(Hey, if this is the first article of mine you’re reading, please check the links in the conclusion first to better understand Amber and her journey.)
“Confidence is like a pile of chips at a poker table. The one who has more of it is ready to risk more and place more bets than the player who’s low on chips.”
This quote was something Amber heard in a YouTube video a while ago but has still stuck with her.
While Amber was devastated after her breakup with Dave, she realized she deserved better. She finally started seeing that no human being should ever go through what she went through.
Amber needed to build on her pile of chips. She needed to find a way to win back all her lost confidence.
Amber Needed To Wake Up
As Amber decided to become more assertive in her relationships, she discovered that the problem wasn’t just limited to her relationships.
Her insecurities dictated the kind of friendships she’d have, the type of coworkers she’d spend more time with, the kind of jobs she’d have, and every other relationship in between.
How many times have you found yourself in a similar fate? One fine day you suddenly almost wake up and see that you’re stressed every day because of the kind of friendships and relationships you have.
You want to talk to someone about your problems only to realize that you have no one who would understand you. Yes, people are empathetic.
However, because you, too, like Amber, don’t share your struggles with the people close to you, you find yourself all alone when you desperately need someone on your side.
Amber decided to take charge of her future. She decided she would no longer be a victim of her circumstances but a victor of her days ahead. Of course, Amber goes to Google.
Blog after blog, she scoured through the internet day after day. She bookmarked blogs, watched all kinds of videos, found new coaches on Instagram, found a list of affirmations on Pinterest, and found a few podcasts she loved.
Amber’s journey into building self-confidence
Amber realizes that “Fake it till you make it” is the worst advice you could ever receive to build self-confidence.
As Brene Brown says, “Vulnerability is the cornerstone of confidence.”
What would vulnerability look like, Amber wondered.
Does it mean I go and share my story with everyone in the world? And risk being judged by them all? God, no.
Decoding true vulnerability
Many a time, we forget about ourselves in relationships. We tend to neglect our needs and wants only to keep the other person in the relationship comfortable.
Amber’s ex-boyfriend Dave (refer to my previous article) made her feel miserable every time she spoke about her needs and wants in the relationship. Now, this is an extreme case but ask yourself these questions:
- When was the last time I didn’t tell my friend I was not okay with the way they behaved?
- Why didn’t I tell my boss their strategy wouldn’t work because of ABC reason?
- Why didn’t I tell my dad it wasn’t alright how he spoke to me?
- Why did I not tell my relative my life is not their business?
- Why didn’t I order whatever I wanted on that date instead of letting them choose for me?
See, we betray ourselves all through the day without even realizing it. We choose to:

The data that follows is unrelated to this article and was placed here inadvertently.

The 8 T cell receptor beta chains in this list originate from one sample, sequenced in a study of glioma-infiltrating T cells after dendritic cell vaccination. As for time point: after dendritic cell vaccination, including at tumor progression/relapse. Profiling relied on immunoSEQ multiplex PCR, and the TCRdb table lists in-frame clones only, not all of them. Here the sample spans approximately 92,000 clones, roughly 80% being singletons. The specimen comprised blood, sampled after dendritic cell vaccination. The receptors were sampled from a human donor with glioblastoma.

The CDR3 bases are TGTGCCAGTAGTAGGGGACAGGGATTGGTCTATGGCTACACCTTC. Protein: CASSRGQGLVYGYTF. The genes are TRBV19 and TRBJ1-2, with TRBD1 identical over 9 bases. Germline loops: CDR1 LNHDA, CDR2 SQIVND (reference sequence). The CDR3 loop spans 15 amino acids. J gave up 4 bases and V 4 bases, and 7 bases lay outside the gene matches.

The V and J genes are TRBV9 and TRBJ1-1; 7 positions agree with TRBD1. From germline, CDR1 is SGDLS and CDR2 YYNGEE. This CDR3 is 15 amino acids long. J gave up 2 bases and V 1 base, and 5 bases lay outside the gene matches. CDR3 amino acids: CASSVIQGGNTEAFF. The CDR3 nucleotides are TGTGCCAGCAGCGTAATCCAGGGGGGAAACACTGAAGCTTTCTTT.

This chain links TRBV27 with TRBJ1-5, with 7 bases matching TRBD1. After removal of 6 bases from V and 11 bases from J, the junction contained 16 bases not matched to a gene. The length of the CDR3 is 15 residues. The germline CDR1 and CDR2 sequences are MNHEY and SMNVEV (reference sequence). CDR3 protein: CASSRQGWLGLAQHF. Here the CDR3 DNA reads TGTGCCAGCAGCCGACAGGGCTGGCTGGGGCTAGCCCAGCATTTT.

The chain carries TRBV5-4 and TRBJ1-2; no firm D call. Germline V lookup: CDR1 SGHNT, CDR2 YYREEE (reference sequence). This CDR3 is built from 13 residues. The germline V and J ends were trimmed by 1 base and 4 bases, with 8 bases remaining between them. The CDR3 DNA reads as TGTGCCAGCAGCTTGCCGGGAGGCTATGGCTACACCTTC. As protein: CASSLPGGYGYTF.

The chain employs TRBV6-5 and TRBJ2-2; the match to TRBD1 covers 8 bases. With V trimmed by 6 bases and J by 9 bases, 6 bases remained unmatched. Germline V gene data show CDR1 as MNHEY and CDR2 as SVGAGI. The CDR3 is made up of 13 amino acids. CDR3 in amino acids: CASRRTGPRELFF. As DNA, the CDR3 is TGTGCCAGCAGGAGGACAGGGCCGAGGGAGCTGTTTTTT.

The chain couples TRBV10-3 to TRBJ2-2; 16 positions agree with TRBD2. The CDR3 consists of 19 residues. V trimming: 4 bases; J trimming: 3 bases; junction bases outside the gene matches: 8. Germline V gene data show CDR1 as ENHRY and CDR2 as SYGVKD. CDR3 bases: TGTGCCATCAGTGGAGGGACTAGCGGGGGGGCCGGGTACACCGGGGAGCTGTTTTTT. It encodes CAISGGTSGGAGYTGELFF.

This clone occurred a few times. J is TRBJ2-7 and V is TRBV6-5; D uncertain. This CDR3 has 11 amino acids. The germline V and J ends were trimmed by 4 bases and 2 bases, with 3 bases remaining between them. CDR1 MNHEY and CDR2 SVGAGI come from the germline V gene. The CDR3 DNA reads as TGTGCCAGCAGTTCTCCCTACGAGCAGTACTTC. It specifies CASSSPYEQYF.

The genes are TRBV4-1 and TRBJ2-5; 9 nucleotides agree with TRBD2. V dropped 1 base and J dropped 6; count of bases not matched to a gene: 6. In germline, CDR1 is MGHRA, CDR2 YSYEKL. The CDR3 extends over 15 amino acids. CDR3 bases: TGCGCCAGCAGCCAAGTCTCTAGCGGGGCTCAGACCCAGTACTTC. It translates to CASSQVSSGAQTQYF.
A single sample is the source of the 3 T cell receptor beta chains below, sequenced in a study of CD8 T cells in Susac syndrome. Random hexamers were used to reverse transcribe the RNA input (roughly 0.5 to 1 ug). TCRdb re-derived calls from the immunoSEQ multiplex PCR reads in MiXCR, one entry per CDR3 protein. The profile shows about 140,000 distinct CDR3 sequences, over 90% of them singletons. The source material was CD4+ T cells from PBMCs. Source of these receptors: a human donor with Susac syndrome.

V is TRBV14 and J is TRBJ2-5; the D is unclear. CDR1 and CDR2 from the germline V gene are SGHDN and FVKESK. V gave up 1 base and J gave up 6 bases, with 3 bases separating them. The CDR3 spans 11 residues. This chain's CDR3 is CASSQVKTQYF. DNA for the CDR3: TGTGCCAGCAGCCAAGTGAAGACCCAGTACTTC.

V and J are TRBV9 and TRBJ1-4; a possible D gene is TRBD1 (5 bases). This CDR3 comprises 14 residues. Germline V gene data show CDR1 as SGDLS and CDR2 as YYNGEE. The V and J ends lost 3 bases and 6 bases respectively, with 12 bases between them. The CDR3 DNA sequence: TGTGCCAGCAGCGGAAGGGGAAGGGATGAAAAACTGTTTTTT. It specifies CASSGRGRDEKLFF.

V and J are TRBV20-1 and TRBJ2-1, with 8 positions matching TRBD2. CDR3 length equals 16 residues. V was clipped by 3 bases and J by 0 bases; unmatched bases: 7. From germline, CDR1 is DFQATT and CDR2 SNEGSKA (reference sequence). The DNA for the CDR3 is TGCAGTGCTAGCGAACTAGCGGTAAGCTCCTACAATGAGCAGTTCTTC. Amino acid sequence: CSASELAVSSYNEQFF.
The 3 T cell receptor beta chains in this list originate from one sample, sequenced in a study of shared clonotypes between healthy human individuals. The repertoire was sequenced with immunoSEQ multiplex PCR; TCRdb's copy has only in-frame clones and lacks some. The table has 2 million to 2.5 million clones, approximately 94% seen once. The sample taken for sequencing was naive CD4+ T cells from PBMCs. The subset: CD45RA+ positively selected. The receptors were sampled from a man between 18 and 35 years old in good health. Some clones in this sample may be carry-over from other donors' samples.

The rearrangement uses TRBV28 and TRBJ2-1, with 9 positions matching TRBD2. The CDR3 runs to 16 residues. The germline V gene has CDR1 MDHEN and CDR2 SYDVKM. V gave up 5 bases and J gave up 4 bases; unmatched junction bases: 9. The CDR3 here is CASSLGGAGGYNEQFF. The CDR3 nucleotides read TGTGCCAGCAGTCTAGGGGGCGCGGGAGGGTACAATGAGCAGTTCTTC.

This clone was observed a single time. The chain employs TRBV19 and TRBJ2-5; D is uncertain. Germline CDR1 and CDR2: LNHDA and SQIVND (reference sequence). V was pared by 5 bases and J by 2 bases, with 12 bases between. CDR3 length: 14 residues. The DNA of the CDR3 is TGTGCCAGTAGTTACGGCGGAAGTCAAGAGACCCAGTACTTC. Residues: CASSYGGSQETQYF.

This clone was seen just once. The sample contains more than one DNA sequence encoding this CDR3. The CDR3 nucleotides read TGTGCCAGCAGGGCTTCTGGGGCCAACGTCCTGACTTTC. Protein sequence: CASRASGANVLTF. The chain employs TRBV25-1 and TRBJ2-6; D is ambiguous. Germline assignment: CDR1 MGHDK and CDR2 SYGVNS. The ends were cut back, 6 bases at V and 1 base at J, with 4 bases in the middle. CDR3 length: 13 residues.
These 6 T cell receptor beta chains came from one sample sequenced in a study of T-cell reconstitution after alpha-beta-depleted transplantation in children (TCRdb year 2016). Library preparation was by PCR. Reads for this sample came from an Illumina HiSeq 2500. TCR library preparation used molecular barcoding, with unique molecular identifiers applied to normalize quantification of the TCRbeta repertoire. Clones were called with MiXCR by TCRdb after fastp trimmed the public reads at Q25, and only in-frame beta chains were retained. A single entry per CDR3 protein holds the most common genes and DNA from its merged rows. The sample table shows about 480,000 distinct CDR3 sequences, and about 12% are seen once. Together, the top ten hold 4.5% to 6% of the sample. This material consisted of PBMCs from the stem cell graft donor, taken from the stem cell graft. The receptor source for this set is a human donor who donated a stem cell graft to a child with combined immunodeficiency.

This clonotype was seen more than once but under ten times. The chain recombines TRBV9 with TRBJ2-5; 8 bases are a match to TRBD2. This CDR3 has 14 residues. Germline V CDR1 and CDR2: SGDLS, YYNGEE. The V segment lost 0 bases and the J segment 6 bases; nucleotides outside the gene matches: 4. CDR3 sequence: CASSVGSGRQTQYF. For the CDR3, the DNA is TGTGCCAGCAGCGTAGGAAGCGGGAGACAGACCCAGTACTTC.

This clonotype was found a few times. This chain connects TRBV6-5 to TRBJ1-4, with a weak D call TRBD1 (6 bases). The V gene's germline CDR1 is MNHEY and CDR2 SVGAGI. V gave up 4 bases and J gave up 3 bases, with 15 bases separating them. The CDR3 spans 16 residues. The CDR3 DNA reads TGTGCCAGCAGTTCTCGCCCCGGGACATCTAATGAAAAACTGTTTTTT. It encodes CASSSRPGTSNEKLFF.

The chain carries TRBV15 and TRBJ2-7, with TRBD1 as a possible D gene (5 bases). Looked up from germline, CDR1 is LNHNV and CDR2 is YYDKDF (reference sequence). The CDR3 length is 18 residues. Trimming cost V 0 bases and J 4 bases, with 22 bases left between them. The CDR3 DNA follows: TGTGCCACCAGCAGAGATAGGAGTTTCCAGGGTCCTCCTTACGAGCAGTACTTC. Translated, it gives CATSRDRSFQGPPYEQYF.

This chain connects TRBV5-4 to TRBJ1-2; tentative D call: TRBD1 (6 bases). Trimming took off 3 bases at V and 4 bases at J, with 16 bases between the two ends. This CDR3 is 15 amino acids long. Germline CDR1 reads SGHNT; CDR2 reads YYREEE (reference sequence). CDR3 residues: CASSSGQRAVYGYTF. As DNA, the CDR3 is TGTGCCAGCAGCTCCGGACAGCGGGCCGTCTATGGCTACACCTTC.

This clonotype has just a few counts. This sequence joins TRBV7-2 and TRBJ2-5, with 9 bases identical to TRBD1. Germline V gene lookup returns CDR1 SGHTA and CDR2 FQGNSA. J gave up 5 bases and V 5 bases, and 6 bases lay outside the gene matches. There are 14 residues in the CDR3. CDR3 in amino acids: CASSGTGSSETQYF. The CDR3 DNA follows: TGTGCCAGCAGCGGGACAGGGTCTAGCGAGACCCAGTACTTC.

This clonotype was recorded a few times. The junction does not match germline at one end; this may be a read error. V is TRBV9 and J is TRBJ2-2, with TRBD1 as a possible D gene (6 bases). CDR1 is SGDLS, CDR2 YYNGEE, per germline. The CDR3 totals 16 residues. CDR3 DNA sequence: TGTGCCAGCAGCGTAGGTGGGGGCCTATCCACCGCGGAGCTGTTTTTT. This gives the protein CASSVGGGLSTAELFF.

- Stay with school friends even though we’ve grown apart only because we fear we’ll be the bad one to end it.
- Stay in relationships that are becoming toxic because of “what if I try harder, and they’ll change?”
- Let go of snide remarks by our relatives about our life choices because “we don’t want to create a scene.”
- Stay in bad jobs that don’t bring us joy, only fearing, “what if I never get anything better than this.”
In these tiny moments, we betray ourselves. We tell ourselves it’s okay for us not to take up space. We reinforce the idea that the other person is more important than us.
How then can we build on confidence? We do it by being vulnerable.
- Setting a boundary with that insensitive relative saying, “I don’t appreciate the remark you just passed.”
- Standing up for ourselves in front of our boss and saying, “While ABC is a good idea, here’s where I think we might face some troubles. How about we do this instead?”
- Finding the courage to call that school friend and say, “Hey, I care for you, but it looks like we’ve drifted apart over the years. I think it’s time we take a break.”
- Telling our partner, “what you said deeply hurt me. I will not accept you calling me names anymore.”
Vulnerability isn’t playing the victim. Instead, it’s observing how you feel about a particular instance and honoring that feeling — standing up for that feeling.
Vulnerability comes from self-love, and it fuels self-love. This cycle means the more you learn to rever your feelings, the more you tell yourself you’re worth it. The more you tell yourself you’re worth it, the more you fill your bucket of self-love.
Before You Go
Amber worked hard on setting boundaries and standing up for herself. I’ll share her progress in the following articles. Additionally, I’ll give you more tips on building your confidence. The exact advice that helped Amber, so you get tried and tested strategies to build self-confidence.
The best is yet to come. This article is part of a series on Amber’s journey to gaining confidence. Check out the sequence here:
Keep track of your progress here:
- Amber’s Story
- Amber’s shift in mindset to confidence
- Amber’s tested tools to building confidence Part 1
- Amber’s tested tools to building confidence Part 2
- Amber’s tested tools to building confidence Part 3